It all started with the threat he’d shouted at his manager yesterday.
“I’m going off-grid!” he’d screamed, throwing the uniforms off the hotel rooftop garden as far as he could.
“Andrew,” his manager said. “You’re really going to throw everything away? Look at what it’s taken to get here. Just because this regulation singlet is the colors of a country you don’t support, isn’t reason to give all this up.”
He thought about Tom’s arguments. It had been a long road to this moment. All the losses, the hard lessons. Then there all the wins. He wouldn’t be here in Indonesia if he hadn’t been a champion.
Thinking back, Andrew never would have believed that he could have achieved any of this a mere five. years ago. He’d been a nerdy skinny kid that all the jocks picked on. They mercilessly harassed him, called him names generally made his life a living hell. HIs only escape had been when he finally scrambled off the bus each night, ducking lunch leftovers and whatever trash the jocks could lay their hands on.
Early on he had tried to talk to his folks about the relentless hazing. Andrew’s dad had told him to grow a pair and to stop letting the guys get the best of him. Betrayed and abandoned by his own protector, he never mentioned the abuse again at home. He resolved to keep his head down and get through the year to graduation.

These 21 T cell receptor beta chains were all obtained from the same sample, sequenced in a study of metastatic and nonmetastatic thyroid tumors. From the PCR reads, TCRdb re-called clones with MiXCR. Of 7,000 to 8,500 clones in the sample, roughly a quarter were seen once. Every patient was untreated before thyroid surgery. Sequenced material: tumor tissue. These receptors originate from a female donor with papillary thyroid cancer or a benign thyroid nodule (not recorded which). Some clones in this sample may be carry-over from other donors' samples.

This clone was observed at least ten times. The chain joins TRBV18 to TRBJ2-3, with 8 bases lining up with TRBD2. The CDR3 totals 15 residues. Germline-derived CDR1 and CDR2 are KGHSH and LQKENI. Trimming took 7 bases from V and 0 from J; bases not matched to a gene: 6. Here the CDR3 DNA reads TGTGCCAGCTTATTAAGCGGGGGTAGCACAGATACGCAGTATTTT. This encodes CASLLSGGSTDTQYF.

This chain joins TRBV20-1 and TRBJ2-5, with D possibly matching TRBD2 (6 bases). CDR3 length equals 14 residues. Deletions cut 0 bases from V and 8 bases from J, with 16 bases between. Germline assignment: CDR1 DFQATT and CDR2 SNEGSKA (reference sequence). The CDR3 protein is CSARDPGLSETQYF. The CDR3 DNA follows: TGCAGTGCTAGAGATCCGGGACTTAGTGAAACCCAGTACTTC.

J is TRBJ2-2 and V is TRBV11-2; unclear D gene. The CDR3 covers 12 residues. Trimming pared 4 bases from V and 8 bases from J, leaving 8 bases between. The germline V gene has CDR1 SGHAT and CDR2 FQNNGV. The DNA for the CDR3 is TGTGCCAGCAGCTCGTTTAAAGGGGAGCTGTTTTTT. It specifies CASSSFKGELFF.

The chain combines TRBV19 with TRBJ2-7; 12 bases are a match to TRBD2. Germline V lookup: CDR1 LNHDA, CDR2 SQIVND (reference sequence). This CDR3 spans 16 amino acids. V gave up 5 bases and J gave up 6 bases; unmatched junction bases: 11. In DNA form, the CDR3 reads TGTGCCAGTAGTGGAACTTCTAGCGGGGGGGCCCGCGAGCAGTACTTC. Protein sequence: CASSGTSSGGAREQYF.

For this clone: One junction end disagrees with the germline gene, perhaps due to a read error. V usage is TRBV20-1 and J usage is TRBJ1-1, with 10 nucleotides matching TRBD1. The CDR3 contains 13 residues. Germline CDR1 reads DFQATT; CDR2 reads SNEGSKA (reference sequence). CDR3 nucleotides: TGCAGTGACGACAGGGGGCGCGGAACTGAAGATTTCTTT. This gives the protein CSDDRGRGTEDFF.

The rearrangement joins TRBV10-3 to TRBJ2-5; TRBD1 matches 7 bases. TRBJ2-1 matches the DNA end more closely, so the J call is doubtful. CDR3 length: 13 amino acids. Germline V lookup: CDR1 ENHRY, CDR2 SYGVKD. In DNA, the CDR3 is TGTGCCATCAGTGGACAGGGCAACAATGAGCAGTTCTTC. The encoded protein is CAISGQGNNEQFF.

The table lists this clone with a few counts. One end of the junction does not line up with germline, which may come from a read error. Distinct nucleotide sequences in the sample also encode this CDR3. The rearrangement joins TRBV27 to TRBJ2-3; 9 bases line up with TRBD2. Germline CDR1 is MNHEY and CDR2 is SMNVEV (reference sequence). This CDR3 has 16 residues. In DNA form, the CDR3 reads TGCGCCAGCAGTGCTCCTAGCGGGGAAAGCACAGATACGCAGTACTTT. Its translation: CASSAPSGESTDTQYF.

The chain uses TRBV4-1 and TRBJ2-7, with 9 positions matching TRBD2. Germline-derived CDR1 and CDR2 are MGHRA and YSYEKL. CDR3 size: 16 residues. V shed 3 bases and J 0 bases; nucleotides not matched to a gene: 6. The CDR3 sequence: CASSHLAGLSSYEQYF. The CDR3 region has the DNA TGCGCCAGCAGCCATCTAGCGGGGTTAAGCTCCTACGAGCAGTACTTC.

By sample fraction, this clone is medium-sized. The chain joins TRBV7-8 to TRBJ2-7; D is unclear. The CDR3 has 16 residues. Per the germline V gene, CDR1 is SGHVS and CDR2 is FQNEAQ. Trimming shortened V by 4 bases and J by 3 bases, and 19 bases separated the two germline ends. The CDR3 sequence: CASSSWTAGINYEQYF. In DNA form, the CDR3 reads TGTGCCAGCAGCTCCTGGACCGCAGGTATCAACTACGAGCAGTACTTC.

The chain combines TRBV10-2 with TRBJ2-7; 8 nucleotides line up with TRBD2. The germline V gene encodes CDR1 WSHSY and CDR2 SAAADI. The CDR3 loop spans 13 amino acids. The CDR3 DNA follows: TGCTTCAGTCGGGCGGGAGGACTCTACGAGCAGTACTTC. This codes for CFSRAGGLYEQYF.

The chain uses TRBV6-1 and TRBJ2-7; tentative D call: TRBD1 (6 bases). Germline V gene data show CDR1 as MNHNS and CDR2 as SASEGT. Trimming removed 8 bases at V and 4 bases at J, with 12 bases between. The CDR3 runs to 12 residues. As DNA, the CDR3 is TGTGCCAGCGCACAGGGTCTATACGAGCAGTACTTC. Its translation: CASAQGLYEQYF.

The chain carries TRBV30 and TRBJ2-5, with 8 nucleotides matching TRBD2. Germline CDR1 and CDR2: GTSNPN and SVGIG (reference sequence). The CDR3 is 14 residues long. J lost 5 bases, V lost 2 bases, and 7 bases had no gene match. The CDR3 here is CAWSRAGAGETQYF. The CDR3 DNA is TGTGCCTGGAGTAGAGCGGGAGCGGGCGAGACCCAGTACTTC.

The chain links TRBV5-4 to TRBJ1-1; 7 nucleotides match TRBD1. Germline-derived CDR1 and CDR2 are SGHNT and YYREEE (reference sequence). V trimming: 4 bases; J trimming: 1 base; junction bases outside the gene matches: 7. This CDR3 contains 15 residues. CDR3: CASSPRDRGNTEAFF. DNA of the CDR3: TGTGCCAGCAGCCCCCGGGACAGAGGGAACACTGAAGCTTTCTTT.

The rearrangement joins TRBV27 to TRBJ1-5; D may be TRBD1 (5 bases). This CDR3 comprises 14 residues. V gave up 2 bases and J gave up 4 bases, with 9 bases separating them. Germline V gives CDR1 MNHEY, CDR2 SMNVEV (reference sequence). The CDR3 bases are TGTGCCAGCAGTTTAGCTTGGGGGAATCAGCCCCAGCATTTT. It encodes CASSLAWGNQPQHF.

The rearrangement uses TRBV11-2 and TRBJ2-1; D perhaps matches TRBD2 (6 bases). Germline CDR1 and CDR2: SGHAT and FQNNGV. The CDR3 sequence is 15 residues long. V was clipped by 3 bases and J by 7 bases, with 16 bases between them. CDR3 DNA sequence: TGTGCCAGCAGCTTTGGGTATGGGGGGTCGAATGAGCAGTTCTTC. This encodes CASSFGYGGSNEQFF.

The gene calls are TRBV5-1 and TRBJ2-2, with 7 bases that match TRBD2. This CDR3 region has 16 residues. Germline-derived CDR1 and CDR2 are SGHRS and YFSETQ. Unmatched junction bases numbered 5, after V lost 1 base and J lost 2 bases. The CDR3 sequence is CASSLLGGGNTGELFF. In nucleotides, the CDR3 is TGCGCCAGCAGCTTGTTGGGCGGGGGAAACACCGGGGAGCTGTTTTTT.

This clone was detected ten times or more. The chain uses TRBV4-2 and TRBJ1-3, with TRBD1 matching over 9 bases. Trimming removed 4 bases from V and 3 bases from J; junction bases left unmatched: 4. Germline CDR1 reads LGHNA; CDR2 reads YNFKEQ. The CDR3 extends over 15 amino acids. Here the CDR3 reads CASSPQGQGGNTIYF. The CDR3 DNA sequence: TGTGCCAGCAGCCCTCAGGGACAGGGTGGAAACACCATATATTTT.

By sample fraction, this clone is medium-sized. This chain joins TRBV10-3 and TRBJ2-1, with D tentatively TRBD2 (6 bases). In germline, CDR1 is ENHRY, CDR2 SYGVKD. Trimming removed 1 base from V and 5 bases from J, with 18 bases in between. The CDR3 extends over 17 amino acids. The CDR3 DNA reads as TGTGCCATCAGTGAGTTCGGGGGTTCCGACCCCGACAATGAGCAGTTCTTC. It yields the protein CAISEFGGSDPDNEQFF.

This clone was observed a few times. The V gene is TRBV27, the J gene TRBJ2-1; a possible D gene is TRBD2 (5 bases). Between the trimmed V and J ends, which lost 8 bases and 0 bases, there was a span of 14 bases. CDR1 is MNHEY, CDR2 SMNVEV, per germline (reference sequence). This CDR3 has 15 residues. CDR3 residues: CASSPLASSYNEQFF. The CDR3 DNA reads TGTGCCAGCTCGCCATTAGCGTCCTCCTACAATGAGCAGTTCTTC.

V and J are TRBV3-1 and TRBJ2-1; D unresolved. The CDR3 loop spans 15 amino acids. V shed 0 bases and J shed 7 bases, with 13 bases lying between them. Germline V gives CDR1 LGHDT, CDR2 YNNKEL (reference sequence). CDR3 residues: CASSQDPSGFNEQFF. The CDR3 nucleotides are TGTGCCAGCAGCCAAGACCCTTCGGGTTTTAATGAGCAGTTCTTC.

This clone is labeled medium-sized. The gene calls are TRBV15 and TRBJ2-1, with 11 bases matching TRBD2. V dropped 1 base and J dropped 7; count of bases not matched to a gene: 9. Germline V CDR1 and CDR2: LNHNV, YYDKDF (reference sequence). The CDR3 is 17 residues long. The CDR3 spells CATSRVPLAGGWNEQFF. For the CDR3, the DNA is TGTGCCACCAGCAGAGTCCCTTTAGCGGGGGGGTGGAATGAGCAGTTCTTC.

Day in and day out, Andrew dodged the jocks as much as he could, constantly on the lookout for their loud obnoxious herd in the halls or the commons. As hard as he tried to avoid them, a day rarely passed without some kind of verbal or physical assault.
On the last day of his senior year, Andrew slipped into the school lunch room to grab a sandwich. He planned to take his lunch to the school theatre and eat in peace in the semi darkened space away from the taunts and threats of the jocks.
As he was leaving the cafe, he stumbled into a knot of jocks, circling Josh McCarther. Josh was paralyzed and in a wheelchair.
Something snapped in Andrew. These guys were unbelievable.
“Hey, why don’t you pick on someone who can actually defend themself!!” he shouted at Frank Dulmt, the ringleader. As soon as the words left his mouth, Andrew wished he could disappear. It was too late now.
“You think you have what it takes, Quimbley?” Frank snarled.
Andrew couldn’t believe what came out of his mouth. “You and me, Dulmt!”
Frank sneered at him. “Well fellas, looks like little Quimbley has himself a deal. Gather ’round and keep a lookout for faculty.”
That was the moment Andrew learned he could fight. Righteous indignation fueled his body and he had laid into Frank. What the rest of the jocks saw Frank was clearly loosing they tightened the circle intending to join in the fray.
Just then Coach Philmac came out of the cafeteria, waded into the circle and grabbed Frank and Andrew by the collars and dragged them to the principal’s office.
Andrew smiled at this memory. The day after graduation Coach had stopped by his house.
“Andrew, I saw what you did to Frank in the hall. Have you ever considered freestyle wrestling?
This short story is part of a daily 36-minute freewriting exercise I’m committing to. I used the following prompts:
- Character: An Olympian
- Action: Throwing laundry
- Setting: A rooftop
- Phrase: “I’m going off-grid.”